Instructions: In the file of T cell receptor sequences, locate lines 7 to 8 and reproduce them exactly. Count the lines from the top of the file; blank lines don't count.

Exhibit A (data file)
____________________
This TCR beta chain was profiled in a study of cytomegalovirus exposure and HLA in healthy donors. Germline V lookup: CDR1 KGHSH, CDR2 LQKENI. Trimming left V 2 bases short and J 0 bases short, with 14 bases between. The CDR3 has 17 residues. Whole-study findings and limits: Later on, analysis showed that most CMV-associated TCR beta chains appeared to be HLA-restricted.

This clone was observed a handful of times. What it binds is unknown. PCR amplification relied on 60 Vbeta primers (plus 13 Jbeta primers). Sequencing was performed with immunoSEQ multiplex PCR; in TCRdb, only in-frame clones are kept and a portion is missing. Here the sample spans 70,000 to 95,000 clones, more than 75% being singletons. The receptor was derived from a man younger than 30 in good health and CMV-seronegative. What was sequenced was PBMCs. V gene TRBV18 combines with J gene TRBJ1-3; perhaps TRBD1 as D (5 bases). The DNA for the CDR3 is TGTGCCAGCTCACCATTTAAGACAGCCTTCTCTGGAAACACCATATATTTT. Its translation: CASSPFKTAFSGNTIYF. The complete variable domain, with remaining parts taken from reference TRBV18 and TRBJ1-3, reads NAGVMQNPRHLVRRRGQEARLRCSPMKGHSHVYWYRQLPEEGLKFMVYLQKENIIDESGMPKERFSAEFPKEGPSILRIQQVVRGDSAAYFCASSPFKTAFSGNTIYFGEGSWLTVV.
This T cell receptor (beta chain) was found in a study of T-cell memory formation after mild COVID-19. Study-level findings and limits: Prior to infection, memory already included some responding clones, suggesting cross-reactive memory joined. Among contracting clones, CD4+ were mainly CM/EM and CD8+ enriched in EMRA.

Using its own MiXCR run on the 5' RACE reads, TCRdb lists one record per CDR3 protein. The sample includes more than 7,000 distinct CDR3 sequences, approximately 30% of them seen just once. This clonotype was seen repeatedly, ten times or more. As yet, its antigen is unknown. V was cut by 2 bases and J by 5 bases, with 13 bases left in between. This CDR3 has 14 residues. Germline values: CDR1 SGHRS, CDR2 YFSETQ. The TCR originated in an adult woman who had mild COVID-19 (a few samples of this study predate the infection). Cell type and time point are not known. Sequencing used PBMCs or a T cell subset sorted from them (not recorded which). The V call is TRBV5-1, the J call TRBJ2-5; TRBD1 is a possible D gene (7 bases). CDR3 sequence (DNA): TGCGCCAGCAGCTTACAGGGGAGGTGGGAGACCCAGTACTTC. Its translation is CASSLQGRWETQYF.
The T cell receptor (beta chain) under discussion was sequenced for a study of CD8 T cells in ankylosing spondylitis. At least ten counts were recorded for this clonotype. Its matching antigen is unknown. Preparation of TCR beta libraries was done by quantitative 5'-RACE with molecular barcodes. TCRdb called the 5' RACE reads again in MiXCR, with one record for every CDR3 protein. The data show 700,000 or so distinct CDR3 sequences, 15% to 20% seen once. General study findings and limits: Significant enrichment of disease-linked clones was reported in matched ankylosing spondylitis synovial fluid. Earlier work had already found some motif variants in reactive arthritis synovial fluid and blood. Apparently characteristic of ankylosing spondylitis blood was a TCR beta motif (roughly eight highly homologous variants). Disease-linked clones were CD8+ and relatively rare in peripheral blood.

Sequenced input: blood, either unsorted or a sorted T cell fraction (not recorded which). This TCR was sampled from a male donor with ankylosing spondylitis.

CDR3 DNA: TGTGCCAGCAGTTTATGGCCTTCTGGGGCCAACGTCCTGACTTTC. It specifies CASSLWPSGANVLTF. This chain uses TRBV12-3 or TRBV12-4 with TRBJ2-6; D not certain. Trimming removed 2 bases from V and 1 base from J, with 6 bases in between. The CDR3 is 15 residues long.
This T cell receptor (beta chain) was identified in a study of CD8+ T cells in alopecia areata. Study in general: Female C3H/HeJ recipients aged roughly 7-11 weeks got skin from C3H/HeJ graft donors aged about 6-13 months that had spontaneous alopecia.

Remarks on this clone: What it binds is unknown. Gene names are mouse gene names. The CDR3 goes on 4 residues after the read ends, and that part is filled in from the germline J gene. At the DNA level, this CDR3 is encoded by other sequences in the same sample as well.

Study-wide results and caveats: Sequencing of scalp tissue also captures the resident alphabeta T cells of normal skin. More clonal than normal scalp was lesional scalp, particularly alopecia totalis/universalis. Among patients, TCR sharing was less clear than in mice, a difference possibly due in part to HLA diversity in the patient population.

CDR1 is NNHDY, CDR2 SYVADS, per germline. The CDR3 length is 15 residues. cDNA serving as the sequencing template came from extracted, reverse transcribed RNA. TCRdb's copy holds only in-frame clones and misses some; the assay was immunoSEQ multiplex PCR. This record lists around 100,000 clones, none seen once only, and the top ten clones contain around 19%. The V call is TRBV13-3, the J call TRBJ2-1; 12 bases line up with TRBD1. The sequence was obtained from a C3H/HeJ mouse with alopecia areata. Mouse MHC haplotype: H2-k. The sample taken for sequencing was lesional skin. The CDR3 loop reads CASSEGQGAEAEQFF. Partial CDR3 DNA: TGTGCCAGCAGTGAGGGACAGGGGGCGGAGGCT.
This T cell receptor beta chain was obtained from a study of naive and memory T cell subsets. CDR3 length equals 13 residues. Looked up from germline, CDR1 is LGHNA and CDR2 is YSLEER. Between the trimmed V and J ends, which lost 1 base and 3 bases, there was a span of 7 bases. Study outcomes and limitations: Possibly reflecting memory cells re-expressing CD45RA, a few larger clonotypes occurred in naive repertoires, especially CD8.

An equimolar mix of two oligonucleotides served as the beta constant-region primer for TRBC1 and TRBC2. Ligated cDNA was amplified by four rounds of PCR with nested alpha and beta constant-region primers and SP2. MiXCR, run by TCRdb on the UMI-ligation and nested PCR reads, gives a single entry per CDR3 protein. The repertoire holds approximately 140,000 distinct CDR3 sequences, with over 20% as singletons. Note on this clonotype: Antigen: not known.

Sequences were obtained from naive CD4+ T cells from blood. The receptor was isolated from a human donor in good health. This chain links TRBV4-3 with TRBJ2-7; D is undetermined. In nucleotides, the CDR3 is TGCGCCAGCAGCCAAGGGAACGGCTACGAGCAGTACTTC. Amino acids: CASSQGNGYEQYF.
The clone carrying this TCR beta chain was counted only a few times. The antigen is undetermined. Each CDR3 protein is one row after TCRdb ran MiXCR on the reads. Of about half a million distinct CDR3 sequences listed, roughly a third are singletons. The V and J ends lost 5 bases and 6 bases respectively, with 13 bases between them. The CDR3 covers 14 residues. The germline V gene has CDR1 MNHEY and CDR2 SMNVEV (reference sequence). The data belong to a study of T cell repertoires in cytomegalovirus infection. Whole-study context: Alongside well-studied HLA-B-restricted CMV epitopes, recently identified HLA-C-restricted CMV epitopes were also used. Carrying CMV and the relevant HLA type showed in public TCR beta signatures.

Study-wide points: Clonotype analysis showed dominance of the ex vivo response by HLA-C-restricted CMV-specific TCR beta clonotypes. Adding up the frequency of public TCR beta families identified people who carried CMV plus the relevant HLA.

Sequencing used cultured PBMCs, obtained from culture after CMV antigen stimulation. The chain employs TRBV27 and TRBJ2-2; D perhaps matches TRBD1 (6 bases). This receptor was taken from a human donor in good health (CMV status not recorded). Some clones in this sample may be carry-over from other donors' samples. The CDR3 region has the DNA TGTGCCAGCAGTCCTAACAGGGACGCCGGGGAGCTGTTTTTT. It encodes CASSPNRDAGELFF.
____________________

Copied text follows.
CDR3 DNA: TGTGCCAGCAGTTTATGGCCTTCTGGGGCCAACGTCCTGACTTTC. It specifies CASSLWPSGANVLTF. This chain uses TRBV12-3 or TRBV12-4 with TRBJ2-6; D not certain. Trimming removed 2 bases from V and 1 base from J, with 6 bases in between. The CDR3 is 15 residues long.
This T cell receptor (beta chain) was identified in a study of CD8+ T cells in alopecia areata. Study in general: Female C3H/HeJ recipients aged roughly 7-11 weeks got skin from C3H/HeJ graft donors aged about 6-13 months that had spontaneous alopecia.